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12 February 2018, 10:40 | Devin Moran
President Donald Trump is unveiling his long-awaited infrastructure plan on Monday
Mr. Trump will propose spending $200 billion over 10 years, most in the form of new, competitive grants created to encourage states and cities to raise their own money for improving rails, airports, highways and water systems. "And yes, we want to ensure greater accountability so taxpayers understand the benefits they are actually receiving for their billions of dollars".
"After we have hearings, after the committees write their bills, we'll be working very closely with (majority leader Senator Mitch McConnell).to determine a final legislative vehicle where we can put everything together and get it passed into law".
White House officials said they hope the long overdue need for repairing crumbling bridges, roads and other infrastructure, and popular support for such fixes, will draw strong bipartisan support in Congress for the plan. "And the reason we went from a trillion to $1.5 trillion is because we've actually received a, sort of, more enthusiastic response than we anticipated from state and local governments". Fifty billion will be directed towards improvements exclusively in rural infrastructure in the form of block grants to state governors, allowing them to select what projects to direct the funding towards.
"This is a bait and switch, it's going to raise costs for state and local governments and ultimately the taxpayers", said Democratic Congresswoman Janice Schakowsky of IL on a call organized by the Congressional Progressive Caucus.
The president noted that tackling the nation's infrastructure should also include partnering with state and local governments as well as the private sector "where appropriate".
The White House maintains that an 80 percent match is just a suggestion, not a requirement.
The administration of US President Donald Trump has released a summary of its budget proposal to Congress. The White House did specify that they would reduce spending on transit funding, which includes federal funding for Amtrak. Former President Obama also tried to address the problem through an executive order that instructed agencies to use better technology and work concurrently on their reviews in order to cut down on approval times. Federal funding would be capped at 20 percent of the overall cost of any given project, however, leaving cities and states responsible for raising the other 80 percent.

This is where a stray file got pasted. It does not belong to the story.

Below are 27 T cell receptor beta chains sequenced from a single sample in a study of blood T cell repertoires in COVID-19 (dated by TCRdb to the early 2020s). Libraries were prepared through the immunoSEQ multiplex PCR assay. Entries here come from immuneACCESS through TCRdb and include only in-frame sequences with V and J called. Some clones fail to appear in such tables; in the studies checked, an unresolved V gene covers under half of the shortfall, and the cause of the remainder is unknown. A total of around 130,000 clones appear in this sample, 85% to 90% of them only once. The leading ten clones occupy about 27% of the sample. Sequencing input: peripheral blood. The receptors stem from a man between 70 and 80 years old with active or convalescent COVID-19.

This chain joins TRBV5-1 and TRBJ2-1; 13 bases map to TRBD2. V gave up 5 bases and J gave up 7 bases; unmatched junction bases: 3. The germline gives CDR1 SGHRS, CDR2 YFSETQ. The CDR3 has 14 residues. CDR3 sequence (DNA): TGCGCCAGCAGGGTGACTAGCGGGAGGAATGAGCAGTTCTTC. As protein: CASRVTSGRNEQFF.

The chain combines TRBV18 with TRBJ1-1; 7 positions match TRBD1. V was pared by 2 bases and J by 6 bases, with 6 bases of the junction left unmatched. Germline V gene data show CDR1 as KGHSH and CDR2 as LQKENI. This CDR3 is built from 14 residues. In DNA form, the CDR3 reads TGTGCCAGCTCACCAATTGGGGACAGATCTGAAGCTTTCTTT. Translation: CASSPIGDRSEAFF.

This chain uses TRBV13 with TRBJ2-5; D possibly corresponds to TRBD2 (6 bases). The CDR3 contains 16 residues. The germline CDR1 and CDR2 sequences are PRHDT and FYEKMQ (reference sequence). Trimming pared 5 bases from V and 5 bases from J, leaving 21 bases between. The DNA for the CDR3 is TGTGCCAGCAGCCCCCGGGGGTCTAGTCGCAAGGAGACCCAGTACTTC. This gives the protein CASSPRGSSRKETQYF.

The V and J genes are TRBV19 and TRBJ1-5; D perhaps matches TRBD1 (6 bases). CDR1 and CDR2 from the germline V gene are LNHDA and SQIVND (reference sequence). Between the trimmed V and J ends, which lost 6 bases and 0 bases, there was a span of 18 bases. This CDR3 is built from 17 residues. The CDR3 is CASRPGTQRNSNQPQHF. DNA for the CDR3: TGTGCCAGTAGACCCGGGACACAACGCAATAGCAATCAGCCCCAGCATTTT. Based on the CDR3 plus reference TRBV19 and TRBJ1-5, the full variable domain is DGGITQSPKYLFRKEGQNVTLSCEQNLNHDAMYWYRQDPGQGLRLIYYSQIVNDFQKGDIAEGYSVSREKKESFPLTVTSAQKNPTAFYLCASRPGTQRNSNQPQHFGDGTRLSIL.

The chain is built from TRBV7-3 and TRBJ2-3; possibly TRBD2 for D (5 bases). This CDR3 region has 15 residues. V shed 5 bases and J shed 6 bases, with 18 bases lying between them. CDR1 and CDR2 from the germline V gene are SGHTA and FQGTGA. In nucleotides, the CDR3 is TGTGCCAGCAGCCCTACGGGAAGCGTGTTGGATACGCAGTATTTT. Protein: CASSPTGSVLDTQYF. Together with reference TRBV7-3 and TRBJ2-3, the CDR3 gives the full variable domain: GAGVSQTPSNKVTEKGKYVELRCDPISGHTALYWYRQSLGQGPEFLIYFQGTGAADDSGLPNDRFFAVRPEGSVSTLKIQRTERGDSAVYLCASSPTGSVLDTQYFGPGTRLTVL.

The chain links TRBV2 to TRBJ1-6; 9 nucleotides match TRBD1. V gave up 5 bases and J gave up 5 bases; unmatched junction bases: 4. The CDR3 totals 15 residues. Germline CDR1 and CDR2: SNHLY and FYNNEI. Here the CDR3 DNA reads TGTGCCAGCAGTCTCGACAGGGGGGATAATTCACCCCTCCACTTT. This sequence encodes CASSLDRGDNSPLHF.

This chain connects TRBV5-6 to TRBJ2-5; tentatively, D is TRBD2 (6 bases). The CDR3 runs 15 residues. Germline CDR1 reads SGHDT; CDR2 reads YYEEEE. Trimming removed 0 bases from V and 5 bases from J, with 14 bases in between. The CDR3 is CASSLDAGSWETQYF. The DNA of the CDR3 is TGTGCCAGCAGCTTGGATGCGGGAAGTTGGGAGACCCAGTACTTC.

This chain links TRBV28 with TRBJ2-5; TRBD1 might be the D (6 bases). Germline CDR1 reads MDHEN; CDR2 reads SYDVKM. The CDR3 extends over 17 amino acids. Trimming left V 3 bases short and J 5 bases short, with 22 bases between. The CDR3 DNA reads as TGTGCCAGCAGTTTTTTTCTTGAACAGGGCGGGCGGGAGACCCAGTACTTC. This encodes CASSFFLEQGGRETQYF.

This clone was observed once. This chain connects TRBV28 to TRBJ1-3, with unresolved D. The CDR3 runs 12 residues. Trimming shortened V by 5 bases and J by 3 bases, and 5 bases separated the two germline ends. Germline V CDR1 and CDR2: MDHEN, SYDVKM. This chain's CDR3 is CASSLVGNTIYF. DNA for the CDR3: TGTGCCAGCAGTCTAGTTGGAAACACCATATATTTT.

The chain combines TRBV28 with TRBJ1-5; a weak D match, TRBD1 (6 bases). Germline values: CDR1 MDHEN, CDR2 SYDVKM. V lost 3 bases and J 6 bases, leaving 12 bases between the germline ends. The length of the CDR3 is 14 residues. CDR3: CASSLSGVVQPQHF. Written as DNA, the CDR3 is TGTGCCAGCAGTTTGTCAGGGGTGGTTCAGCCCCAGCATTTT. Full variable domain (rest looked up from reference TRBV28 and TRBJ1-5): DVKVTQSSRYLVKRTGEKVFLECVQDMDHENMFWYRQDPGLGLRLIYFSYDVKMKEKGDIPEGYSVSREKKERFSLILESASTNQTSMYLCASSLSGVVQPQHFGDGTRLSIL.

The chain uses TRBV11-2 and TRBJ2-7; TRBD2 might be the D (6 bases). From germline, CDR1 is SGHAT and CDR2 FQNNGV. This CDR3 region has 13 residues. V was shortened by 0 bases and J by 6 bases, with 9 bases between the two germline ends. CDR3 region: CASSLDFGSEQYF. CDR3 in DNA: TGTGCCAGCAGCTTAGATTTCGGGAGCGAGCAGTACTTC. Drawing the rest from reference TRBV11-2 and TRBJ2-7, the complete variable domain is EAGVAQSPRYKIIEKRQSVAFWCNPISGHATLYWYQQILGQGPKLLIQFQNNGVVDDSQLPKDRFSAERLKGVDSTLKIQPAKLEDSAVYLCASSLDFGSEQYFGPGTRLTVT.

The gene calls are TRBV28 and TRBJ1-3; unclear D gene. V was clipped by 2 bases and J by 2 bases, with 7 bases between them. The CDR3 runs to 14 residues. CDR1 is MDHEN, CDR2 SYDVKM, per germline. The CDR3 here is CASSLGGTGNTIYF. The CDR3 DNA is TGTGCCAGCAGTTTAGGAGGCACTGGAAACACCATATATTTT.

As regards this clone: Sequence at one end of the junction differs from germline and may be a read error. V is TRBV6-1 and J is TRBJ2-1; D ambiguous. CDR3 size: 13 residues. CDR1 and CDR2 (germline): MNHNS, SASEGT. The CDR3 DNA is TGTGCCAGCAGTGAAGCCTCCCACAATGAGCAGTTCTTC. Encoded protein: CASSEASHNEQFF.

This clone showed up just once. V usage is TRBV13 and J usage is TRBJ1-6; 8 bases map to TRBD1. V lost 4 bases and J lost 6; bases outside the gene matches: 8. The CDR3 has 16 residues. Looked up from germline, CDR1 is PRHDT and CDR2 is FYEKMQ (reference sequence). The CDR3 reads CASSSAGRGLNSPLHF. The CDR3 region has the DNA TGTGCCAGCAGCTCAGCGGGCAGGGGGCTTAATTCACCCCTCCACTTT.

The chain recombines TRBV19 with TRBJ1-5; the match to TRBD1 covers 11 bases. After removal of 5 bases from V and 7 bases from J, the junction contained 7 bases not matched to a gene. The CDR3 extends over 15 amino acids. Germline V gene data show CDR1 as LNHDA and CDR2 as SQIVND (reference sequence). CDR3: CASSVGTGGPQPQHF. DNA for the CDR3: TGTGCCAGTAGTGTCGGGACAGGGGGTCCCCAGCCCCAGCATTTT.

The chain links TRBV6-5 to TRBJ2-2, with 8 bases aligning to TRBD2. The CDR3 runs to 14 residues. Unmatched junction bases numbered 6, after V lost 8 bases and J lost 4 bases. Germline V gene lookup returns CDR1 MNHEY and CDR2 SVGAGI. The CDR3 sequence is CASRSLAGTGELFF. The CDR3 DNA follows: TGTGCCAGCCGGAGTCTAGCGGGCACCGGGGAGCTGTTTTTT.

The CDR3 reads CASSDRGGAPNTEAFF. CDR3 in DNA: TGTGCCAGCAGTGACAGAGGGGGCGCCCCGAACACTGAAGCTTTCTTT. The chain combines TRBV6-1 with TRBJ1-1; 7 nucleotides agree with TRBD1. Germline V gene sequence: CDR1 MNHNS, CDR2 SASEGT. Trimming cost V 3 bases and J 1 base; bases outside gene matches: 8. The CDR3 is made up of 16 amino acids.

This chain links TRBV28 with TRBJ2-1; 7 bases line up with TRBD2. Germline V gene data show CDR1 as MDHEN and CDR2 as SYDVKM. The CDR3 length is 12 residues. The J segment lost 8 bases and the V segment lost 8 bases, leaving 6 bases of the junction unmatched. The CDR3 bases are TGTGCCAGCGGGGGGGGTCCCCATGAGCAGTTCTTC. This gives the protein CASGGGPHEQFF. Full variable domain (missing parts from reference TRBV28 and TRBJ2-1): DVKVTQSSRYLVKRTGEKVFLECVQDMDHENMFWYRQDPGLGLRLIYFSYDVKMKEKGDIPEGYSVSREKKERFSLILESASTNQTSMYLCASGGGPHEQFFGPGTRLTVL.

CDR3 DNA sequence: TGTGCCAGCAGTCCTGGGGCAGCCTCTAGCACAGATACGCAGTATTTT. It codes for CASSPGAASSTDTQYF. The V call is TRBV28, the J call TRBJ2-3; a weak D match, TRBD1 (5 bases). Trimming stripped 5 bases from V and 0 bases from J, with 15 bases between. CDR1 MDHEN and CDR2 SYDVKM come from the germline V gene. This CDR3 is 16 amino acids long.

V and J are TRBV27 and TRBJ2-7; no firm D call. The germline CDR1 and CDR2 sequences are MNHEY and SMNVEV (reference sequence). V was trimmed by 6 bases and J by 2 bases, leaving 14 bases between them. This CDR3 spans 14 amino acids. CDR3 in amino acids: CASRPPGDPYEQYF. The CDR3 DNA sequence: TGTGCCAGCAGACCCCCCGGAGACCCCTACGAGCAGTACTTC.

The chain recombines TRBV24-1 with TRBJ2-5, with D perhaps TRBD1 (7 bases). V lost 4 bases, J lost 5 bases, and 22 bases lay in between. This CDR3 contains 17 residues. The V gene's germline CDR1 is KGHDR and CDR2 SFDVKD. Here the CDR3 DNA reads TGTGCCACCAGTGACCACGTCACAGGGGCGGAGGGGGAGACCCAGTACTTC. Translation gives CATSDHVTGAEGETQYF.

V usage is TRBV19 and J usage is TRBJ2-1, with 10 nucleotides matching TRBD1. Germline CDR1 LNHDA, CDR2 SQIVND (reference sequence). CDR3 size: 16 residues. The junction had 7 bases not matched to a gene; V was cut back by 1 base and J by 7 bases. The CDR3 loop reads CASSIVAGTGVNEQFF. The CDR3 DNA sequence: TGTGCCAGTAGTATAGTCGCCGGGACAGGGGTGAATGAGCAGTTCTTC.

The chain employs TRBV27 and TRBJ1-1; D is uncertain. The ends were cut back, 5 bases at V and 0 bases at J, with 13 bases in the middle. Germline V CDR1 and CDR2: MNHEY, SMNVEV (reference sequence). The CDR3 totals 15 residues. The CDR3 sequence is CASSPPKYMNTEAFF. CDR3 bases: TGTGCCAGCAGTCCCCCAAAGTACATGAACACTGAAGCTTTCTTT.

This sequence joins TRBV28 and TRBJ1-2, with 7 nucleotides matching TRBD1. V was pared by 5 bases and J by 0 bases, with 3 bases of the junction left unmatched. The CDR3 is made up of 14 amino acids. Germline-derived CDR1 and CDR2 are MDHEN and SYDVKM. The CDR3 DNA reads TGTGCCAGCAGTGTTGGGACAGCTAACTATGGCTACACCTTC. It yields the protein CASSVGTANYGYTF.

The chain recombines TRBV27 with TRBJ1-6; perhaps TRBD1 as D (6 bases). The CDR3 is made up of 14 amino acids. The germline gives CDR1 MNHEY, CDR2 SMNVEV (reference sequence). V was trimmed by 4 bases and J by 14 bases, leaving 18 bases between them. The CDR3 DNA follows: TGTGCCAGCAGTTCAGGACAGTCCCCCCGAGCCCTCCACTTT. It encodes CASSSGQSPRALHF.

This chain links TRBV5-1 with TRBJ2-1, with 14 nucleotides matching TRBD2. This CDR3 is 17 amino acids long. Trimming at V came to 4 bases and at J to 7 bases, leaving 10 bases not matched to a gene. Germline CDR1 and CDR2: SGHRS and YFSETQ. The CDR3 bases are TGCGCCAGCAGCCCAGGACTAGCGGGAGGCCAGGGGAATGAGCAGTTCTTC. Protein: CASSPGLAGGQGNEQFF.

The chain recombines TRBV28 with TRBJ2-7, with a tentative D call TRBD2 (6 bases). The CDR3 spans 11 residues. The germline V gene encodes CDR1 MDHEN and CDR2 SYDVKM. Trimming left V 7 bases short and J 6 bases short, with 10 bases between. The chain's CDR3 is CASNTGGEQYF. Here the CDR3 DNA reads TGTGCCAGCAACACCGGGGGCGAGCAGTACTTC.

But he said he believes lawmakers in Congress will burn through the allocated funds and, if so, the spending should reflect the president's agenda. The White House would offset the new spending with unspecified cuts in other areas of the budget.
The plan also aims to invest in rural infrastructure and something that doesn't directly relate to brick-and-mortar infrastructure - workforce training.
Only $200 billion of that, however, would come from direct federal spending, according to White House aides.
Topping the priorities in the budget plan is the $200 billion request in federal funds to spur about $1.5 trillion in infrastructure investments with state, local and private partners, Mulvaney said.
Over the weekend, White House officials emphasized that numerous objectives in Trump's plan enjoy wide bipartisan support - the only sticking point is how to achieve them.
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